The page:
A fracture is a break in the continuity of bone and is defined ac-cording to its type and extent. Fractures occur when the bone is subjected to stress greater than it can absorb. Fractures are caused by direct blows, crushing forces, sudden twisting motions, and even extreme muscle contractions. When the bone is broken, ad-jacent structures are also affected, resulting in soft tissue edema, hemorrhage into the muscles and joints, joint dislocations, rup-tured tendons, severed nerves, and damaged blood vessels. Body organs may be injured by the force that caused the fracture or by the fracture fragments.
A complete fracture involves a break across the entire cross-section of the bone and is frequently displaced (removed from normal position). In an incomplete fracture (eg, greenstick fracture), the break occurs through only part of the cross-section of the bone. A comminuted fracture is one that produces several bone frag-ments. A closed fracture (simple fracture) is one that does not cause a break in the skin. An open fracture (compound, or complex,fracture) is one in which the skin or mucous membrane wound extends to the fractured bone. Open fractures are graded accord-ing to the following criteria:
· Grade I is a clean wound less than 1 cm long.
· Grade II is a larger wound without extensive soft tissue damage.
· Grade III is highly contaminated, has extensive soft tissue damage, and is the most severe.
Fractures may also be described according to the anatomic placement of fragments, particularly if they are displaced or nondisplaced. Specific types of fractures are highlighted in Chart 69-1.
The clinical manifestations of a fracture are pain, loss of function, deformity, shortening of the extremity, crepitus, and local swell-ing and discoloration. Not all of these clinical manifestations are present in every fracture. For example, many are not present with linear or fissure fractures or with impacted fractures. The diagnosis of a fracture is based on the patient’s symptoms, the physical signs, and the x-ray findings. Usually, the patient reports having sus-tained an injury to the area.
The pain is continuous and increases in severity until the bone fragments are immobilized. The muscle spasm that accompanies fracture is a type of natural splinting designed to minimize further movement of the fracture fragments.
After a fracture, the extremity cannot function properly, because normal function of the muscles depends on the integrity of the bones to which they are attached. Pain contributes to the loss of function. In addition, abnormal movement (false motion) may be present.
Displacement, angulation, or rotation of the fragments in a frac-ture of the arm or leg causes a deformity (either visible or palpable) that is detectable when the limb is compared with the uninjured extremity. Deformity also results from soft tissue swelling.
In fractures of long bones, there is actual shortening of the ex-tremity because of the contraction of the muscles that are attached above and below the site of the fracture. The fragments often over-lap by as much as 2.5 to 5 cm (1 to 2 inches).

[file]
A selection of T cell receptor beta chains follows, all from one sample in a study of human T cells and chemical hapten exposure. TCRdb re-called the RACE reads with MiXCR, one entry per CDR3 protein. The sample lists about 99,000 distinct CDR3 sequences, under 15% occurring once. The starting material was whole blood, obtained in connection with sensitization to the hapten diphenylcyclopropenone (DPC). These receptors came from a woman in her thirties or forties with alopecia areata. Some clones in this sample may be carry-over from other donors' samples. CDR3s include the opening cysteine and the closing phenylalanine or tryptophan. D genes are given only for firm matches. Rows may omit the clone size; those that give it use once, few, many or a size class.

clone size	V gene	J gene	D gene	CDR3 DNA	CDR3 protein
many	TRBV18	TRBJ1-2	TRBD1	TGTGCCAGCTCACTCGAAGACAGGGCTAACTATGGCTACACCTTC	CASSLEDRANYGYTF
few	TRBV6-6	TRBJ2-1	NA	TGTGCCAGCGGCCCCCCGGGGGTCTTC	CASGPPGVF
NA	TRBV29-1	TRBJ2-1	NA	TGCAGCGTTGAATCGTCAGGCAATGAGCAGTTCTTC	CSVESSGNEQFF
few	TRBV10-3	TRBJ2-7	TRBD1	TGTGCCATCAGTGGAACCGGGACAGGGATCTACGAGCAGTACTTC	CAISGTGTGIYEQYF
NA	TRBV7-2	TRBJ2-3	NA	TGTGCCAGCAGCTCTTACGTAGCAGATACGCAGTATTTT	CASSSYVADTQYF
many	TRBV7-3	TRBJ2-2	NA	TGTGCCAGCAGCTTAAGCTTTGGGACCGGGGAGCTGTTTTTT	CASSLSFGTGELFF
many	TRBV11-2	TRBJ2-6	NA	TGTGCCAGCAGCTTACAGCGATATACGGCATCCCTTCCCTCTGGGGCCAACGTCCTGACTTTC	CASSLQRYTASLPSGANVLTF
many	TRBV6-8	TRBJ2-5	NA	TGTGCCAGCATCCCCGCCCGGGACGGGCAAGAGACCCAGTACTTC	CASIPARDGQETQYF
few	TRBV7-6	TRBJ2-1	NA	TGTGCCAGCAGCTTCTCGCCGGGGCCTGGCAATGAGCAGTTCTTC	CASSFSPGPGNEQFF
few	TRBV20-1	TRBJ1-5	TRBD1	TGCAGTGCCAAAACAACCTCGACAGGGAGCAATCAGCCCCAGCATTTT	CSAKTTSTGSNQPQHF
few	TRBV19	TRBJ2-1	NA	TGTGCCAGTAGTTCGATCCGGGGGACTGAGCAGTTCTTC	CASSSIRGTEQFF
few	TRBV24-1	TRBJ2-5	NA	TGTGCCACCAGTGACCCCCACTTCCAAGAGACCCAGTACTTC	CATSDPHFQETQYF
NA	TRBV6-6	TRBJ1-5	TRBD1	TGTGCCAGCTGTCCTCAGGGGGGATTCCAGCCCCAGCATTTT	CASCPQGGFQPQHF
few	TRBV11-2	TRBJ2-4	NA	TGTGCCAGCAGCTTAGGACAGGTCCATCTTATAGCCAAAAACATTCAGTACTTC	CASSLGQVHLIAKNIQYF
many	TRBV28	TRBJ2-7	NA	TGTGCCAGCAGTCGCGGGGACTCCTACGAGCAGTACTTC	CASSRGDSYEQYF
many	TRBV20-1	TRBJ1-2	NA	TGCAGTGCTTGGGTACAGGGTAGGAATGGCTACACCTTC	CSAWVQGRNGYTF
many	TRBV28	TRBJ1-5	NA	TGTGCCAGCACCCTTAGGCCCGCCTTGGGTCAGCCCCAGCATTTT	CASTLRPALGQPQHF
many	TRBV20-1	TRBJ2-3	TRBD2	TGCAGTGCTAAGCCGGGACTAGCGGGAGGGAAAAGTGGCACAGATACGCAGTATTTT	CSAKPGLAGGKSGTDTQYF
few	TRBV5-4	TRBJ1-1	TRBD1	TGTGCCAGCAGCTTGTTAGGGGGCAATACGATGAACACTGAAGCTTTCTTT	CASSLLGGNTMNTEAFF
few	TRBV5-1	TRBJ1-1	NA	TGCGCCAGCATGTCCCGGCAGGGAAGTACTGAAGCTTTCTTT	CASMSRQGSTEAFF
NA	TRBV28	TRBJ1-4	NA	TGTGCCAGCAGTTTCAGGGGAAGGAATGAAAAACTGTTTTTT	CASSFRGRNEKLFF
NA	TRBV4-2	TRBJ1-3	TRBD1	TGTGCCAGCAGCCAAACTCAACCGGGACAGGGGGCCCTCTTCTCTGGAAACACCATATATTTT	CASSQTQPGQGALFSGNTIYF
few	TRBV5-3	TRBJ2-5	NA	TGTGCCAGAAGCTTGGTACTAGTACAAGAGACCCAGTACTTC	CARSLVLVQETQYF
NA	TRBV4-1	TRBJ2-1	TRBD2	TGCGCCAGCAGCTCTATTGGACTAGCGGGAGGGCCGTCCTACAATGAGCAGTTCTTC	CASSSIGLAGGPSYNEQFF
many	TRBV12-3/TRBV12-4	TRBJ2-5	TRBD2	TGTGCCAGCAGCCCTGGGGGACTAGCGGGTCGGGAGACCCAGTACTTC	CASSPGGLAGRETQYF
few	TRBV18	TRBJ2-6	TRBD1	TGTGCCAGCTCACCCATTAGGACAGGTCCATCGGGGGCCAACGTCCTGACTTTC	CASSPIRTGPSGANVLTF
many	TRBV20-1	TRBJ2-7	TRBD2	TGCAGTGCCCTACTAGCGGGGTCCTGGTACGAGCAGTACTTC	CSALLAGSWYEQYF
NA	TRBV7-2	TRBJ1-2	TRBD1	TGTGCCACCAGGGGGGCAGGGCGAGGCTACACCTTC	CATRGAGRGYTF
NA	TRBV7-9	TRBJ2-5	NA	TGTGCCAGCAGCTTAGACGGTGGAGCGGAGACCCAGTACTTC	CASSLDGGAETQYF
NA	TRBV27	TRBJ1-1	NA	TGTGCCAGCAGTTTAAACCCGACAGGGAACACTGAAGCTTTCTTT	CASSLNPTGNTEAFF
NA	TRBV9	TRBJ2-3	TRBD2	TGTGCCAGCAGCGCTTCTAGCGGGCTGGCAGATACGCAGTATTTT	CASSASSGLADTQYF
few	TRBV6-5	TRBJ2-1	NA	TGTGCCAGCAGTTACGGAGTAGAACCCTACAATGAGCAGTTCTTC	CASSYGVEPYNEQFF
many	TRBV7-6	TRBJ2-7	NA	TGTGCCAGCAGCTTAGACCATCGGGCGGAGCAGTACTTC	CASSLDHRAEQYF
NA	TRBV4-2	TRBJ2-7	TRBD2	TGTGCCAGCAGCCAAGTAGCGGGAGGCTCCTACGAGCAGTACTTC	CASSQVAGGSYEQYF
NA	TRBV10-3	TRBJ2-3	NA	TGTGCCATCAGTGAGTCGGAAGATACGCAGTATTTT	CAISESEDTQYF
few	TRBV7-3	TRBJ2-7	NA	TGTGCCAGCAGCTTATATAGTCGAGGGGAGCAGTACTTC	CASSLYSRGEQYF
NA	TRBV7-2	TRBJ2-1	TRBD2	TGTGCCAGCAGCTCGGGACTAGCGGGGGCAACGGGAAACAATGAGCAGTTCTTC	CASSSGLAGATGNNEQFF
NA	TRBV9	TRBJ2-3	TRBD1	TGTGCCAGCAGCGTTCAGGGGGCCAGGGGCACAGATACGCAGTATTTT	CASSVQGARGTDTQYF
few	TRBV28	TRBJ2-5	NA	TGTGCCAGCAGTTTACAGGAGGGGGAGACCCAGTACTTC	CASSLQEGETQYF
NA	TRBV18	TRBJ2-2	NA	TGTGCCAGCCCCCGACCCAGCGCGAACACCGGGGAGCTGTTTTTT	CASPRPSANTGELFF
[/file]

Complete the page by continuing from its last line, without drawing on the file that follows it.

When the extremity is examined with the hands, a grating sensa-tion, called crepitus, can be felt. It is caused by the rubbing of the bone fragments against each other.
Localized swelling and discoloration of the skin (ecchymosis) oc-curs after a fracture as a result of trauma and bleeding into the tis-sues. These signs may not develop for several hours after the injury.
Immediately after injury, whenever a fracture is suspected, it is im-portant to immobilize the body part before the patient is moved. If an injured patient must be removed from a vehicle before splints can be applied, the extremity is supported above and below the fracture site to prevent rotation as well as angular motion.
Adequate splinting, including joints adjacent to the fracture, is essential. Movement of fracture fragments causes additional pain, soft tissue damage, and bleeding. Temporary, well-padded splints, firmly bandaged over clothing, serve to immobilize the fracture. Immobilization of the long bones of the lower extremi-ties may be accomplished by bandaging the legs together, with the unaffected extremity serving as a splint for the injured one. In an upper extremity injury, the arm may be bandaged to the chest, or an injured forearm may be placed in a sling. The neurovascular status distal to the injury should be assessed to determine ade-quacy of peripheral tissue perfusion and nerve function.
With an open fracture, the wound is covered with a clean (sterile) dressing to prevent contamination of deeper tissues. No attempt is made to reduce the fracture, even if one of the bone fragments is protruding through the wound. Splints are applied for immobilization.
In the emergency department, the patient is evaluated com-pletely. The clothes are gently removed, first from the uninjured side of the body and then from the injured side. The patient’s clothing may be cut away. The fractured extremity is moved as little as possible to avoid more damage.
The principles of fracture treatment include reduction, immobi-lization, and regaining of normal function and strength through rehabilitation.
Reduction of a fracture (“setting” the bone) refers to restoration of the fracture fragments to anatomic alignment and rotation. Either closed reduction or open reduction may be used to reduce a frac-ture. The specific method selected depends on the nature of the fracture; however, the underlying principles are the same. Usually, the physician reduces a fracture as soon as possible to prevent loss of elasticity from the tissues through infiltration by edema or hemorrhage. In most cases, fracture reduction becomes more difficult as the injury begins healing.